New Trade – XLF: Making a Withdrawal

by Enis May 9, 2014 10:55 am • Commentary

We discussed the bear case for financials in a Name That Trade post on Monday, included below.  In short, lower rates generally correlate with lower banking stocks, and that is starting to play out in the market over the last couple of months.  XLF has bounced a bit this week, and we took off our BAC trade yesterday for a triple, so we are going to re-initiate short exposure in the banks this morning.  However, we’re going to use a different structure than the one outlined in the NTT post: 

TRADE:  Buy to open the XLF ($21.87) Jun21st 22 Put for $0.52

Break-even on Jun21st expiration:

Profits: below $21.48

Losses: of up to 0.54 between $21.48 and $22.00, full loss of 0.52 at $22.00 or above

Trade Rationale:

Since implied volatility in XLF is almost at the same level as the implied volatility in SPY, we decided to simply buy an outright 6 week put rather than use a spread structure.  Ideally, we would take this trade off on a retest of the February low of $20.50.


Name That Trade – XLF:  Bank Shot, May 5, 2014 

Our earnings recap of the banks last month indicated a difficult overall landscape for the sector.  On a sector level, the mortgage business was the particular sore spot, and the fixed income business was broadly weak for most of the investment banks as well.  The robust capital markets environment was insufficient to offset the fixed income declines for most banks.

Moreover, interest rates have continued lower since those reports.  The 10 year yield hit a new 6 month low on Friday.  Treasury yields have moved a couple basis points higher today, but financials are still underperforming today as investors price in the impact of lower rats on financial stocks.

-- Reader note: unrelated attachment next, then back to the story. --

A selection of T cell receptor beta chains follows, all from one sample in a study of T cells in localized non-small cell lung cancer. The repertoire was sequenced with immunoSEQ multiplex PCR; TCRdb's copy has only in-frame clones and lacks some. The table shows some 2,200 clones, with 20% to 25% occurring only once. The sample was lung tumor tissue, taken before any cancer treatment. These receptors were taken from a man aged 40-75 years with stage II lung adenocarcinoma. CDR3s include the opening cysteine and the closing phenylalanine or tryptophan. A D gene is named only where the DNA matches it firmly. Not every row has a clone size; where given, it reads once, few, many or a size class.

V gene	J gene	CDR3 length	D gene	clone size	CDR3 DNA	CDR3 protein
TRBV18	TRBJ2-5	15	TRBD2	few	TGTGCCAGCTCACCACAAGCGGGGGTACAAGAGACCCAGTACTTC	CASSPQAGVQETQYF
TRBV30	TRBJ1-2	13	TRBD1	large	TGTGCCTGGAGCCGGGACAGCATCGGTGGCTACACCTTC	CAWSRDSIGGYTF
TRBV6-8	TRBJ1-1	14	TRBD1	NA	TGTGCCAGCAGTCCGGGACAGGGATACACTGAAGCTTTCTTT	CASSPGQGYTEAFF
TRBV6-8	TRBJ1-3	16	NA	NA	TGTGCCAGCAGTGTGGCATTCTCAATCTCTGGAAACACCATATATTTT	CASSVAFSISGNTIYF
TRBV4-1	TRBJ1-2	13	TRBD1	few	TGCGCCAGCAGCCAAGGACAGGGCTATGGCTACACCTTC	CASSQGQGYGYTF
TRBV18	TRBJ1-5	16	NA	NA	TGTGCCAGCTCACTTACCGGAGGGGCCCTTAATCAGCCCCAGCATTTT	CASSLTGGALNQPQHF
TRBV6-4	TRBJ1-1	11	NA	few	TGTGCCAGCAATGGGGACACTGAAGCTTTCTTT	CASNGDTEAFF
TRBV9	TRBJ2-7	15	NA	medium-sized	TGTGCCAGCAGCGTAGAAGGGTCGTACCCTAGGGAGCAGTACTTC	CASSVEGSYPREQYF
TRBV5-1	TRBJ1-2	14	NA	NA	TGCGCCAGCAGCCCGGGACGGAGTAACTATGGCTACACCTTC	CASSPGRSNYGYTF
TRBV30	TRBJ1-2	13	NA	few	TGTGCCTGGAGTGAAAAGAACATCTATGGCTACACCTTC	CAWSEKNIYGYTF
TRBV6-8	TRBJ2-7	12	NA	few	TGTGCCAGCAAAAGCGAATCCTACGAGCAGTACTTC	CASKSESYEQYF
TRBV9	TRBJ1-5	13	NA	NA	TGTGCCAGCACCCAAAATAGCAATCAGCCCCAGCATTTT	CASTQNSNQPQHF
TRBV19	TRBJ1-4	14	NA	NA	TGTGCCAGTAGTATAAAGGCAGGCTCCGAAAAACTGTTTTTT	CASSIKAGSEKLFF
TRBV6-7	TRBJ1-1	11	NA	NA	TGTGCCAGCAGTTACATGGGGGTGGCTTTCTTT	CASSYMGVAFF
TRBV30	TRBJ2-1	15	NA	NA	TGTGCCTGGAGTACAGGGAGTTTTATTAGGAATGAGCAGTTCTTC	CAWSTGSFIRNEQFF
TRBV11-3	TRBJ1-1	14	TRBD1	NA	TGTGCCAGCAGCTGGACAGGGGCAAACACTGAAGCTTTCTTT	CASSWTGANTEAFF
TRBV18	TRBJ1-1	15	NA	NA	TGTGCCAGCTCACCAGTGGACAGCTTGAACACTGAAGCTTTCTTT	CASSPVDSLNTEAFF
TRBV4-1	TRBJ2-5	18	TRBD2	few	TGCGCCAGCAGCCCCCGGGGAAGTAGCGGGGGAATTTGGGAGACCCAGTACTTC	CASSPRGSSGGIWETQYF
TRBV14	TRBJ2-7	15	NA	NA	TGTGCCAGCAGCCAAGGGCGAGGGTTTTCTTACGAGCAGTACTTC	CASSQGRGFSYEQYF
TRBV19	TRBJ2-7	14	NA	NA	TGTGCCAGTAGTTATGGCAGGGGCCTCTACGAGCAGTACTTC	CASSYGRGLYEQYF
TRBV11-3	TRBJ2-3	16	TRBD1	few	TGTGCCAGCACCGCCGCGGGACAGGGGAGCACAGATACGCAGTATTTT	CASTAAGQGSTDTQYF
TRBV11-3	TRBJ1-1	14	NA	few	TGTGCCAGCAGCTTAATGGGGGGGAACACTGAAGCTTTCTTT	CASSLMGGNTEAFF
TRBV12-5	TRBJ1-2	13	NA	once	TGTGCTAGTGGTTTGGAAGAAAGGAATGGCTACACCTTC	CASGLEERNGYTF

Erik Swarts of illustrated the long-term positive correlation between banking stocks and Treasury yields in Friday’s post:

Screen Shot 2014-05-05 at 12.13.42 PM

Not surprisingly, the XLF / SPY ratio peaked last summer, right around the time that the move higher in long-term rates stalled.  With today’s weakness, the ratio is near its 1 year lows, as investors rotate out of financials, which are now flat on the year:

XLF / SPY ratio, Courtesy of Bloomberg
XLF / SPY ratio, Courtesy of Bloomberg

With the year-to-date underperformance of the financials sector relative to the rest of the market, portfolio managers are incentivized to sell financials on any broader market weakness.

Finally, the rebound in the housing market, which was a tailwind for the banks in 2012 and 2013, has stalled. Jeff Gundlach laid out the bearish case for the housing market at today’s Ira Sohn conference.  The weakness in the mortgage market that the banks have reported for the past 6 months is likely not a temporary phenomenon.

So what’s the trade?

There was a buyer today of 10k of the July 22 / Jan15 20 put diagonal for 0.07.  The trader paid 0.67 for the July 22 puts, and sold the Jan15 20 puts at 0.60, for a total debit of 0.07 on the diagonal.

This trade structure is mildly bearish, with the main risk that XLF doesn’t move between now and July, in which case the short Jan15 20 puts will not lose much value, but the July 22 puts will be nearly worthless.  On the downside, the July 22 puts will gain value more quickly than the Jan15 20 puts, while the initial premium outlay of 0.07 is much less than a put spread or outright put purchase.  The July 22 puts are a 55 delta, while the Jan15 20 puts are a 27 delta, which means that, all else equal, the put diagonal will gain about 28 cents of value (55 delta minus 27 delta) for each 1 dollar move lower in XLF.  Of course, the structure’s value will not move linearly like that, but it’s an initial approximation of the downside exposure.

That is an interesting structure for a move to the downside in XLF over the next couple of months.  We currently have the BAC long put position, so we are not adding the XLF position as well just yet, but wanted to lay out the idea and highlight and interesting structure.